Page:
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Freedom…well for some of us anyway.

“Freedom of speech is not just an academic nicety but the essential pre-condition for any kind of progress. A child learns by trial and error. A society advances when people can discuss what works and what doesn’t. To the extent that alternatives can’t be discussed, people are tethered to the status quo, regardless of its effectiveness.

Thanks to free speech, error can be exposed, corruption revealed, arrogance deflated, mistakes corrected, the right upheld and truth flaunted in the face of power. On issues of value, purpose and meaning, there is no committee, however expert, and no appointee, however eminent, with judgment superior to that of the whole community which is why the best decisions are made with free debate rather than without it.” – Tony Abbott 2012

George Brandis repeatedly justified his plans to remove the protections of the Racial Discrimination Act by insisting that “our freedom and our democracy fundamentally depend upon the right to free speech”.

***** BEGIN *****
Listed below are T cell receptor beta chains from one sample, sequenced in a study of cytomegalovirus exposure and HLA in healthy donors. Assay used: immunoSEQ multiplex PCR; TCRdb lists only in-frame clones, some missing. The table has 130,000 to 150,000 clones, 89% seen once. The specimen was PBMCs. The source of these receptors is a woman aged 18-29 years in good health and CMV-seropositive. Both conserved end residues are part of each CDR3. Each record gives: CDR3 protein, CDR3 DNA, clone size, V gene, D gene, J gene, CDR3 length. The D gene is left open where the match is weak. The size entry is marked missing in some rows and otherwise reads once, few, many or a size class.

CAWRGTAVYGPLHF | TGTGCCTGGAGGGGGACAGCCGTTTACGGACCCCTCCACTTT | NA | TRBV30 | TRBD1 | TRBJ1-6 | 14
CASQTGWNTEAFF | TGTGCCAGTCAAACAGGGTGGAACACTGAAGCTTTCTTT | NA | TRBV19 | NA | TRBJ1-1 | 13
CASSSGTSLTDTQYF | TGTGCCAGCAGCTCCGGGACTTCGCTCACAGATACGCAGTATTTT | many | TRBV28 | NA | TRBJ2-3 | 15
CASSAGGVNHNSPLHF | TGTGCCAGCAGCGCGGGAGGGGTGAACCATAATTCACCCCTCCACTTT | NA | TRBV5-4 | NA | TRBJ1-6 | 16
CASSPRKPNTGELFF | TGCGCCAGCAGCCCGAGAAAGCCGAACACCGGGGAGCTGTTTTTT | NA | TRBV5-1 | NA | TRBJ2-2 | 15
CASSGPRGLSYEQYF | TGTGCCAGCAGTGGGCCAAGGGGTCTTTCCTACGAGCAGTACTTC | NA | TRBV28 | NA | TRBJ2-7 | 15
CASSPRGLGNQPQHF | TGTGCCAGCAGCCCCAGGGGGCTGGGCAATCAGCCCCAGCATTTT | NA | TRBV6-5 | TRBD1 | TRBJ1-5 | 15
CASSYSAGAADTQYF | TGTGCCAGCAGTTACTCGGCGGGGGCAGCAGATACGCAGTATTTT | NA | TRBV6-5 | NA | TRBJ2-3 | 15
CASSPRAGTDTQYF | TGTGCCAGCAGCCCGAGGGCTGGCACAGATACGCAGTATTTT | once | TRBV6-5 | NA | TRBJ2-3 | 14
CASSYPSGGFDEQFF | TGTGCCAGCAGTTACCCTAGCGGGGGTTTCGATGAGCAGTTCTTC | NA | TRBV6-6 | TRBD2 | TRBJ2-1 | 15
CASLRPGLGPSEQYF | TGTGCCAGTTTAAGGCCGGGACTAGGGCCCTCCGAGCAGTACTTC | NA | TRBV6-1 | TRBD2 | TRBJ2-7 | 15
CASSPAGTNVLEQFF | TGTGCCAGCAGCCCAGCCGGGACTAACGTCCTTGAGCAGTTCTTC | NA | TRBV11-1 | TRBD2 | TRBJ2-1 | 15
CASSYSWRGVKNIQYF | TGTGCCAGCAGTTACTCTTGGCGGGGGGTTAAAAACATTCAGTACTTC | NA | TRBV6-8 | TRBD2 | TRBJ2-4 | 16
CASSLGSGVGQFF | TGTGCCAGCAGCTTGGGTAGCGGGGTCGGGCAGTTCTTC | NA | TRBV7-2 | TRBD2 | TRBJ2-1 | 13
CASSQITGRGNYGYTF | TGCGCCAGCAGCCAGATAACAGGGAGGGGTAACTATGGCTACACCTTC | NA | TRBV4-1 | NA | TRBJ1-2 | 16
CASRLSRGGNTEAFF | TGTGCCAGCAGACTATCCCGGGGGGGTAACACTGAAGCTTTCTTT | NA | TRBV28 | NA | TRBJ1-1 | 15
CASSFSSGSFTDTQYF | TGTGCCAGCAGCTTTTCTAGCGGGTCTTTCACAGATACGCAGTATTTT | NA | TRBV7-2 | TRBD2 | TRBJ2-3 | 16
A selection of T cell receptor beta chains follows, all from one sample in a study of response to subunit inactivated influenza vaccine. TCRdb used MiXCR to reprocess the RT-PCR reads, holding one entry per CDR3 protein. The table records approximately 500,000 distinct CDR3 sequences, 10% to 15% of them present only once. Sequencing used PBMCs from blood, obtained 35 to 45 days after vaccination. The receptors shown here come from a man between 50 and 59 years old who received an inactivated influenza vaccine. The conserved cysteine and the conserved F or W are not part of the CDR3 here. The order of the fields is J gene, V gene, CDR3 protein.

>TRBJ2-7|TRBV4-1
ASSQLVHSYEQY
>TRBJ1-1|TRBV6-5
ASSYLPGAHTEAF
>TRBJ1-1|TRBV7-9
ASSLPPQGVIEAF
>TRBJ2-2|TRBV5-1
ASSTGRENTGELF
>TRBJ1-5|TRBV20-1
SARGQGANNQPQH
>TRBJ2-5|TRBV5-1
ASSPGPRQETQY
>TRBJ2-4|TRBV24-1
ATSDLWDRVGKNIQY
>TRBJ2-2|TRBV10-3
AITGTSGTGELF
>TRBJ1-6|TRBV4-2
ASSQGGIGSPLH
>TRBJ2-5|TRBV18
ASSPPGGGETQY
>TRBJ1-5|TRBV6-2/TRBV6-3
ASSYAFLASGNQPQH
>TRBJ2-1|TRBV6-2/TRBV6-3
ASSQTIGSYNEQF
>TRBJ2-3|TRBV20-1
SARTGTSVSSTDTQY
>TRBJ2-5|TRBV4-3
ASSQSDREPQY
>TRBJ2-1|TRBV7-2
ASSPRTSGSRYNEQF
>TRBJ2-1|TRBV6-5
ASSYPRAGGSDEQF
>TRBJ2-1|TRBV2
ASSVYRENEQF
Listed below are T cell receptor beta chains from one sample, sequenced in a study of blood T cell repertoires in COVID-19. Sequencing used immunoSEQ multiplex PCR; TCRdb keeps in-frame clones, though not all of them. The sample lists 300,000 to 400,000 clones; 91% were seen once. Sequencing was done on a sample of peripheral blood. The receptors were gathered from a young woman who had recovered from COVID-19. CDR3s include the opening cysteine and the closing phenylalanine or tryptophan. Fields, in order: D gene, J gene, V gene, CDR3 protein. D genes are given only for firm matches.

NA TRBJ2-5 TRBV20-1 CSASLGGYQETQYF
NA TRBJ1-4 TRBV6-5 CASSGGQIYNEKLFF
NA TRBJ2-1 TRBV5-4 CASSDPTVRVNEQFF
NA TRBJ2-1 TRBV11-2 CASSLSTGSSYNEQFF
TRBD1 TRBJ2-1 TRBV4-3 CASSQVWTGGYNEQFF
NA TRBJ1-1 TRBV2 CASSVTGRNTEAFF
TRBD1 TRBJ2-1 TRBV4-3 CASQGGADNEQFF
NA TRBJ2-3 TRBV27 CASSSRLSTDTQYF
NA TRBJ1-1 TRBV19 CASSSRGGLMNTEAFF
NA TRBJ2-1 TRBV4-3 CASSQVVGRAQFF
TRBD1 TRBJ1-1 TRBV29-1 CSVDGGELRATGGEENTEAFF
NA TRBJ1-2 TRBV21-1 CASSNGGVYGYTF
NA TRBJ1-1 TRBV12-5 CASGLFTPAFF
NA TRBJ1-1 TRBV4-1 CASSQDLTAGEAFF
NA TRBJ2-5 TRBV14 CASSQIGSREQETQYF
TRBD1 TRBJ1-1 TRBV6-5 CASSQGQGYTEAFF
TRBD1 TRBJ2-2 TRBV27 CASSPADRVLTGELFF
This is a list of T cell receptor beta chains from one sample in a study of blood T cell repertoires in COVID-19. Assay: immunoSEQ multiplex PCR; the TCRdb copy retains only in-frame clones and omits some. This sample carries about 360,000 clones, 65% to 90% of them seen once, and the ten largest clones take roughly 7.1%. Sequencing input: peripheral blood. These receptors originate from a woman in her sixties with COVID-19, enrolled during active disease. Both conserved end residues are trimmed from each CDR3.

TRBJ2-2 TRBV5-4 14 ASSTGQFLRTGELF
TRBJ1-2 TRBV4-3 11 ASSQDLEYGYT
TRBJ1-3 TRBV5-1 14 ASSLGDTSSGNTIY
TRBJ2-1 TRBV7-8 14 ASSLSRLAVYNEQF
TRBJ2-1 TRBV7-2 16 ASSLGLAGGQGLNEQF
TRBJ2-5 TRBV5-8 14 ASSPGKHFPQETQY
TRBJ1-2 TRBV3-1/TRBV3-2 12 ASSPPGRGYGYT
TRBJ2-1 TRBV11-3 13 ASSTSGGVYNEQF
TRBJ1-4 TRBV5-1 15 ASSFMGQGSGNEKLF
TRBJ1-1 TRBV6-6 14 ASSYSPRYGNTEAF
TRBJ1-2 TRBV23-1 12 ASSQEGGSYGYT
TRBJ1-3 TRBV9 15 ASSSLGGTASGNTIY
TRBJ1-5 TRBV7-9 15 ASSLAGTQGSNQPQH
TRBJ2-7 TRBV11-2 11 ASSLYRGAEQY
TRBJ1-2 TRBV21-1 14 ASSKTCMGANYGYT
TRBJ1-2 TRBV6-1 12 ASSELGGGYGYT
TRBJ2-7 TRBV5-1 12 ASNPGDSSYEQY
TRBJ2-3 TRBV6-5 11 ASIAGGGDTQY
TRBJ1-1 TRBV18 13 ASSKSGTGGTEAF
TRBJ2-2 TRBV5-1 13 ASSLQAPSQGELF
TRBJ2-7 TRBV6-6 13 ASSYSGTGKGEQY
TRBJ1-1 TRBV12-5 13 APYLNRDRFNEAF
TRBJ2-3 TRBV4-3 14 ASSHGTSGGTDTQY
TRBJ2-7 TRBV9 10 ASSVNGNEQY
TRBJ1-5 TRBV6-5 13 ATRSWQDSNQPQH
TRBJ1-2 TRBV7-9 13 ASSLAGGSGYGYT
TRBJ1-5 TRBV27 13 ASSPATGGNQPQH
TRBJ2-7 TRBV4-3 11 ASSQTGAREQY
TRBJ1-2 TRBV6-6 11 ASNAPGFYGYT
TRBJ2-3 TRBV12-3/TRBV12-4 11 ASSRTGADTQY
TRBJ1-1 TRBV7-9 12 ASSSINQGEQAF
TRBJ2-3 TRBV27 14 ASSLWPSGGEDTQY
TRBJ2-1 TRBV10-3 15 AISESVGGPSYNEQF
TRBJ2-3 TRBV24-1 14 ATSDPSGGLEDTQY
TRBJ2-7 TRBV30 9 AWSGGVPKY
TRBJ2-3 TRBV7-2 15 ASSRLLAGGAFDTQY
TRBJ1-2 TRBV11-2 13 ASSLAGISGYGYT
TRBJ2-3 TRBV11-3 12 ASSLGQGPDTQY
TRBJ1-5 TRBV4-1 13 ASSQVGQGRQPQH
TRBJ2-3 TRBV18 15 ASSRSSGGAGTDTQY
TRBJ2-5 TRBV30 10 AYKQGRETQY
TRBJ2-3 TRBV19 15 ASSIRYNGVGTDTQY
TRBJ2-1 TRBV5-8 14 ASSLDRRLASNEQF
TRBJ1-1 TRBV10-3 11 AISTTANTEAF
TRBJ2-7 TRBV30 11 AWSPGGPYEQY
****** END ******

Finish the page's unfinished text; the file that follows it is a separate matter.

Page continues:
How does he reconcile that sentiment with the substantial restrictions the government has placed on efforts by the media and public to access information about asylum seeker arrivals and conditions on Manus Island?

When ten aid workers from Save the Children staff at the Nauru detention centre raised concerns of sexual abuse and self harm of children in detention they were suspended.

“If people want to be political activists, that’s their choice. But they don’t get to do it on the taxpayer’s dollar,” the minister said.

I wonder if getting children on Christmas Island to ring Senator Ricky Muir begging him to release them so he will vote for legislation count as activism? I can think of a few more appropriate terms.

Yesterday it was reported that thousands of Immigration Department public servants face the sack if they fail to comply with tough new security tests imposed by their new bosses.

Immigration’s 8500 officials have been told they must complete an “organisational suitability assessment” if they want to work at Border Force Australia, the new merged agency combining Immigration and Customs.

There will also be a crackdown on second jobs, social media use and sloppy appearances among the department’s public servants, as the Customs agency hierarchy tightens its grip on Immigration.

Holders of a baseline security clearance must declare any criminal or other legal matters in their past, changes to their personal circumstances and even any shift in political or religious belief or affiliation.